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Narcissistic CEOs appoint other narcissists to the management board, study finds

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Birds of a feather flock together, as the popular saying goes. It seems that this also applies to narcissistic managers, as a research team led by Professor Lorenz Graf-Vlachy from TU Dortmund University has discovered. Narcissistic CEOs are inclined to appoint other narcissists to the management board.

For the analysis, the researchers from TU Dortmund University and FAU in Erlangen/Nuremberg examined thousands of LinkedIn profiles of U.S. top managers. The study was recently published in the Journal of Management.

Narcissism manifests itself in different forms in leadership situations—from and charisma to destructive self-focus and lack of consideration for others. While this character trait in individual CEOs is already the subject of research, very little is known so far about its impact on the wider composition of senior management.

This was the starting point for the study conducted by Professor Graf-Vlachy's team, which analyzed LinkedIn profiles of top managers. "Narcissists want to show a broader audience that they are superior. Earlier studies have found that this is also reflected in corporate press releases or letters to shareholders, among other things," says Professor Graf-Vlachy.

Elements that are indicative of narcissism include, for example, the size of an executive's picture in the or the frequency with which a manager's name appears in a company's press releases.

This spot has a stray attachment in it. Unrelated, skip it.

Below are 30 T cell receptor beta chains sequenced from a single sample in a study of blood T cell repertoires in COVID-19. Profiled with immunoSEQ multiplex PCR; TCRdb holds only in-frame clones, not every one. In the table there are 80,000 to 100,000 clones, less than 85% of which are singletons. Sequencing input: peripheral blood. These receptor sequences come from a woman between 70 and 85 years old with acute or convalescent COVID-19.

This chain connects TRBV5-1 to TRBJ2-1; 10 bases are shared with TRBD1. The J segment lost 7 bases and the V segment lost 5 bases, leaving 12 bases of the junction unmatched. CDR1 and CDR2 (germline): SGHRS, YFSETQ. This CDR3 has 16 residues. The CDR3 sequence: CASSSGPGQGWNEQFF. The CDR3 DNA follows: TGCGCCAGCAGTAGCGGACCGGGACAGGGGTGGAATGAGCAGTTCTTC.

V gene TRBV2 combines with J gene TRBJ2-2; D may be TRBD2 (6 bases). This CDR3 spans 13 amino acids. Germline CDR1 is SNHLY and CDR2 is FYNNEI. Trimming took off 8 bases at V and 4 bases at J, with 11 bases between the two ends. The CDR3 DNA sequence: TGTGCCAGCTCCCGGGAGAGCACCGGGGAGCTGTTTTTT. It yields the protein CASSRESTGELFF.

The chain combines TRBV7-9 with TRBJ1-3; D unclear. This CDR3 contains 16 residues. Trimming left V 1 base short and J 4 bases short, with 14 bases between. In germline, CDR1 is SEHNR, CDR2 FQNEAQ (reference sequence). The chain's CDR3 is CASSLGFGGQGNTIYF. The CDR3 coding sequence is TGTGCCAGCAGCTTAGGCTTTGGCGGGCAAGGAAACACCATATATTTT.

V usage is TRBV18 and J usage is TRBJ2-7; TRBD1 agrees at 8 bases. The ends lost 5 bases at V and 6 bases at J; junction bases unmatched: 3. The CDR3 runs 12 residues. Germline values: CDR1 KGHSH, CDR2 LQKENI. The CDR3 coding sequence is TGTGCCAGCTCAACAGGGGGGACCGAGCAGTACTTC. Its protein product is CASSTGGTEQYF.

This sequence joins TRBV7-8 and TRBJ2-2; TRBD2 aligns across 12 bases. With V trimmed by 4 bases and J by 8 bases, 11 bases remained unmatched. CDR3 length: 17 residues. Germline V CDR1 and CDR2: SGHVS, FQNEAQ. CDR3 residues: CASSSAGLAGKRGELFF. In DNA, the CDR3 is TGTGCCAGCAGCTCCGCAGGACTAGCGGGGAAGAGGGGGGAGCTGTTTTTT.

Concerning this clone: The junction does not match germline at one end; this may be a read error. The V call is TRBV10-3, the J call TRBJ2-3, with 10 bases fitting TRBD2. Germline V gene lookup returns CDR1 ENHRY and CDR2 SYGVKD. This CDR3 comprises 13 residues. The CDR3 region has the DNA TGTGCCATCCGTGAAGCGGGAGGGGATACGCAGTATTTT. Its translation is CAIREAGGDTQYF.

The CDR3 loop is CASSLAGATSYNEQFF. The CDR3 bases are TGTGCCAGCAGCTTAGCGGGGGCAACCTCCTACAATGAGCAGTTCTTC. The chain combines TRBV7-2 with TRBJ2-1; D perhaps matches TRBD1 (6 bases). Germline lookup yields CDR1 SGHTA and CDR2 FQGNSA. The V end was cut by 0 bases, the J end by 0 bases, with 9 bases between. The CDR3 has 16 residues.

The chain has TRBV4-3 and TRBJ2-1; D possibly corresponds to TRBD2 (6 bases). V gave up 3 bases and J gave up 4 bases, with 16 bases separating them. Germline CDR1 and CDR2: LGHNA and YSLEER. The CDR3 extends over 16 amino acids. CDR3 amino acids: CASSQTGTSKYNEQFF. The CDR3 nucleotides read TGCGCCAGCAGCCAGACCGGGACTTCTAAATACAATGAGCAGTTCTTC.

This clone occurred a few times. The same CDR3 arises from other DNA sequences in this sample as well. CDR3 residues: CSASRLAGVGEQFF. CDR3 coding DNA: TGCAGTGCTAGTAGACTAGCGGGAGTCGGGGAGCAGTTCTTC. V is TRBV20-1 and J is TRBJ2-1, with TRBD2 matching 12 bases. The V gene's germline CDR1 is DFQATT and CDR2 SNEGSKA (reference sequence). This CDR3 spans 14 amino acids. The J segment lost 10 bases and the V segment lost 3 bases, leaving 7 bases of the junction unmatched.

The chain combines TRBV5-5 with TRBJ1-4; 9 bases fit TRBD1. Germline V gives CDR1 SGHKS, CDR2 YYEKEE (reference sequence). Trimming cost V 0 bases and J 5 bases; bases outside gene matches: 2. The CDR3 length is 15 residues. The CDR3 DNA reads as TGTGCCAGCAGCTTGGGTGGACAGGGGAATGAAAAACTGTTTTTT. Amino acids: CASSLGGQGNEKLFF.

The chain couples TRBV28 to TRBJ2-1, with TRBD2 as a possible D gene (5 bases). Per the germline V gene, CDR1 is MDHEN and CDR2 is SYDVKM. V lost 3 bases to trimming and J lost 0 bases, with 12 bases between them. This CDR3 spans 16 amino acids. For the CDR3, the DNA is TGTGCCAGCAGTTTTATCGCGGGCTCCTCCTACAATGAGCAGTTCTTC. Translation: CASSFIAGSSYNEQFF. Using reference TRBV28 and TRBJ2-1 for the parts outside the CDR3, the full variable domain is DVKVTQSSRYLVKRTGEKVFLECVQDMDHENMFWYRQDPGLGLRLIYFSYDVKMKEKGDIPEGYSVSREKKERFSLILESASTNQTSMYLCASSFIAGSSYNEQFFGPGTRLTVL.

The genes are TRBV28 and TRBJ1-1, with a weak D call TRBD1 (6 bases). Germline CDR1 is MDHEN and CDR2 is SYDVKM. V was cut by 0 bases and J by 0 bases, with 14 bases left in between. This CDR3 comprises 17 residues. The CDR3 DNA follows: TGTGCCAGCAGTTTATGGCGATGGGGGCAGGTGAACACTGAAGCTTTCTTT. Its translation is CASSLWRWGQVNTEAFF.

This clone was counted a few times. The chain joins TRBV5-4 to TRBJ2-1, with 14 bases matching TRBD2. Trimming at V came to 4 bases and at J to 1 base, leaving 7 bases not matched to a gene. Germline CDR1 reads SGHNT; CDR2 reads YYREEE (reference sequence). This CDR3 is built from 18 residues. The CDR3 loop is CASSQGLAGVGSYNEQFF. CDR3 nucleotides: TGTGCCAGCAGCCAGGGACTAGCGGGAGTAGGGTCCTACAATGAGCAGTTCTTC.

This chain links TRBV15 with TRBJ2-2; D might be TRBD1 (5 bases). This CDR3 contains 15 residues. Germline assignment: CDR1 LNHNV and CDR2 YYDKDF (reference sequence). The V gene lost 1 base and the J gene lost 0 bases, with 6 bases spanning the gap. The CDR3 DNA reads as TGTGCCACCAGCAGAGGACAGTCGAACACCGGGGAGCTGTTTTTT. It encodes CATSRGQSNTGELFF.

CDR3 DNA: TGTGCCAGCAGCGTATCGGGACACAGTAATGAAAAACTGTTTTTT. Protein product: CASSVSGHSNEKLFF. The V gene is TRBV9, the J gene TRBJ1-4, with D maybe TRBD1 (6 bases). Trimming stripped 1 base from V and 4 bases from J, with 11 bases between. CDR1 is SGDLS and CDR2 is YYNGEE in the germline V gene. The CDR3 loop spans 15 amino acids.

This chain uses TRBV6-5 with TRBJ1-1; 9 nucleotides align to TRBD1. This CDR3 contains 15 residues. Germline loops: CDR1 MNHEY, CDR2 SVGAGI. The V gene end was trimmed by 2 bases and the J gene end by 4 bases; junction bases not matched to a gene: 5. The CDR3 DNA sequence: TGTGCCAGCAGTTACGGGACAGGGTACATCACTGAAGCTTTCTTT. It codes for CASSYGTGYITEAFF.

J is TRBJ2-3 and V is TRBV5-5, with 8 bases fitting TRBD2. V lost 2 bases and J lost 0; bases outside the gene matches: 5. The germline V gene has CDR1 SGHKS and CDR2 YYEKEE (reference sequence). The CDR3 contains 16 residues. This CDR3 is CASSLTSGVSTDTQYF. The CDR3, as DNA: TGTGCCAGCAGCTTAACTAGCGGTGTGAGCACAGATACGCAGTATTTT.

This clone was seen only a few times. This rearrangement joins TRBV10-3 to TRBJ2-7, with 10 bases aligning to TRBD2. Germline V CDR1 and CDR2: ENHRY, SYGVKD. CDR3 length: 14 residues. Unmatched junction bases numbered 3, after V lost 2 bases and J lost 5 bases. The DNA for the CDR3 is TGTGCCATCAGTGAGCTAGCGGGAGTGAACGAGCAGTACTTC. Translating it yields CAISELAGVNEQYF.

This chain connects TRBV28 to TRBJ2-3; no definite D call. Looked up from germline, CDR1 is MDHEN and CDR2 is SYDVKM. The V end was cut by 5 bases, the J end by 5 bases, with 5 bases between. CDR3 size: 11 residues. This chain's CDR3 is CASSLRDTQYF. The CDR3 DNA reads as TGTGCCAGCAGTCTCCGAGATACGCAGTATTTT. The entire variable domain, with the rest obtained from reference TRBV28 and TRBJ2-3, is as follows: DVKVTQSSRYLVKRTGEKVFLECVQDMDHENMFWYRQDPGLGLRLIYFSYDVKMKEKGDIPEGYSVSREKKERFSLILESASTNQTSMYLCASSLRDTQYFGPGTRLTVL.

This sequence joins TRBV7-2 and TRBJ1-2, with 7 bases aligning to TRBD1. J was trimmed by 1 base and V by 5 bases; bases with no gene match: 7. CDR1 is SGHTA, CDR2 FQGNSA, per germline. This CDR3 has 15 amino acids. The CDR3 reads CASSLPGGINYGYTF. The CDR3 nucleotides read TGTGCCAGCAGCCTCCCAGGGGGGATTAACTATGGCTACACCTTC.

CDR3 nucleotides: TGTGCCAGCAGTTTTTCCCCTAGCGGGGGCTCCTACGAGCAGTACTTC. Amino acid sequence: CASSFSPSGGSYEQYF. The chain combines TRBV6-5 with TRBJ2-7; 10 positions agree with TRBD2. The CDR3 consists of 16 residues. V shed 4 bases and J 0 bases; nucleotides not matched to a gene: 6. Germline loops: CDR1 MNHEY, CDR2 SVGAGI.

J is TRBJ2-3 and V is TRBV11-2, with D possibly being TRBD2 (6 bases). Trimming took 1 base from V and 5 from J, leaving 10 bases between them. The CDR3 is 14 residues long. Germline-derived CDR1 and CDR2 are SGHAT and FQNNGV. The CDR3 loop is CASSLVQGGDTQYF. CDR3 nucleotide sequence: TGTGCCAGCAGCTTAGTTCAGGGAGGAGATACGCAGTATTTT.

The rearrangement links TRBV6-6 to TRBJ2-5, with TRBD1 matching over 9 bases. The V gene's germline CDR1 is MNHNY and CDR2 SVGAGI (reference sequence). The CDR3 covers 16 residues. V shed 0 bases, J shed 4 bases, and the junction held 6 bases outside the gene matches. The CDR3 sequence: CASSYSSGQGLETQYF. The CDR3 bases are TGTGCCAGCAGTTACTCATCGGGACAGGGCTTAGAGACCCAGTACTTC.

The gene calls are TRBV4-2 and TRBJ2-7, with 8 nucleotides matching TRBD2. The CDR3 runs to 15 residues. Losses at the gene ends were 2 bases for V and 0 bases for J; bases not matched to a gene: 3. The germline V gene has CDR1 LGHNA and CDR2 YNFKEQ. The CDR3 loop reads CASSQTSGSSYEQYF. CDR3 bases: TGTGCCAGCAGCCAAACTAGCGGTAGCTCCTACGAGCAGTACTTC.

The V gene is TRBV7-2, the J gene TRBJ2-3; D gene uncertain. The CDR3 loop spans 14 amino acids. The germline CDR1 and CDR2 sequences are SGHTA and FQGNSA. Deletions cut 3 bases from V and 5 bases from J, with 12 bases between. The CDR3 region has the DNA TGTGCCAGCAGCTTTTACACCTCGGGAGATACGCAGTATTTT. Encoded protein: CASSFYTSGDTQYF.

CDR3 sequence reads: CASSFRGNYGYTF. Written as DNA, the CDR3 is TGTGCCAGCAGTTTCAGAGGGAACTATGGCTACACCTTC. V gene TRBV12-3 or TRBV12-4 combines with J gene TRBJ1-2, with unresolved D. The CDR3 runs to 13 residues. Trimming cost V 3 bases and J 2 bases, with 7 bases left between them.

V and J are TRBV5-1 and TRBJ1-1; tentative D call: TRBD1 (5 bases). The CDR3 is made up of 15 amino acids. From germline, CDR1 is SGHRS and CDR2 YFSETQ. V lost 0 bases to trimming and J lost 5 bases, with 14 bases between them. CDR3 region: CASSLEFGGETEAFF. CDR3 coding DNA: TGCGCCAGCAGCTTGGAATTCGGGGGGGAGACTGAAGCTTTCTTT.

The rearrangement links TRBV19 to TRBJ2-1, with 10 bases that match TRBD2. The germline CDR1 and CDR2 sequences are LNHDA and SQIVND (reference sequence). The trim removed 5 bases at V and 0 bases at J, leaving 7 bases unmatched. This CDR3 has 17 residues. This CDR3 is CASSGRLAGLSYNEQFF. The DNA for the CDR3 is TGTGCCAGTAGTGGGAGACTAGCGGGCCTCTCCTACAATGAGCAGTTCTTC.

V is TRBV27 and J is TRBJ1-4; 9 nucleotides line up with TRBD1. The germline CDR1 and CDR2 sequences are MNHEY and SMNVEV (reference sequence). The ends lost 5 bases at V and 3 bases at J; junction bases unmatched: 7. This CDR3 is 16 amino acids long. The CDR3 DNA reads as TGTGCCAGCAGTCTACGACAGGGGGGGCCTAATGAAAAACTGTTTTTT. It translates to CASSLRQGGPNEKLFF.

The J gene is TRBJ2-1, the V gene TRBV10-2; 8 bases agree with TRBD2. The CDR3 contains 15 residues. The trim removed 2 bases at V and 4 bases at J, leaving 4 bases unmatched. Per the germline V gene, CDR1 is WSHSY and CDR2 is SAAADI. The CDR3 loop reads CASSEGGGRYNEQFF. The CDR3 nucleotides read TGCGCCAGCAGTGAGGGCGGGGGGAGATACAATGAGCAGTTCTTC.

In their study, the authors used the same approach to analyze individuals' digital presence on social media. "We have demonstrated that we can reliably measure the narcissism of managers on the basis of their LinkedIn profiles by analyzing the number of pictures of the manager, the length of the text in the 'About' section, and the skills, certificates, and career steps listed," says Professor Graf-Vlachy.

In total, the team analyzed 11,705 LinkedIn profiles of top managers of U.S. companies. The study reveals an astonishing tendency: CEOs with a higher degree of narcissism appoint members to their management board who mirror their own character traits—in other words, who also display a narcissistic streak. An increase in the narcissism of a CEO by one leads to an 18% higher level of in each newly appointed executive.

This also has an impact on the dynamics and stability of the team, as management boards with more narcissistic managers have a significantly higher turnover rate, which can mean sizeable costs for a company. "Narcissists want to dominate each other, which leads to conflicts on the board, and these in turn lead to more fluctuation in the executive team," says Professor Graf-Vlachy.

"The results of the study show that it is important for CEOs and supervisory boards to understand the dynamics in their executive teams better and to review the for managers," the researchers conclude. "This can be achieved if the personality traits of managers are also viewed in a balanced way."

More information: Sebastian Junge et al, Narcissism at the CEO–TMT Interface: Measuring Executive Narcissism and Testing Its Effects on TMT Composition, Journal of Management (2024). DOI: 10.1177/01492063241226904

Journal information: Journal of Management

Citation: Narcissistic CEOs appoint other narcissists to the management board, study finds (2024, April 24) retrieved 14 June 2024 from
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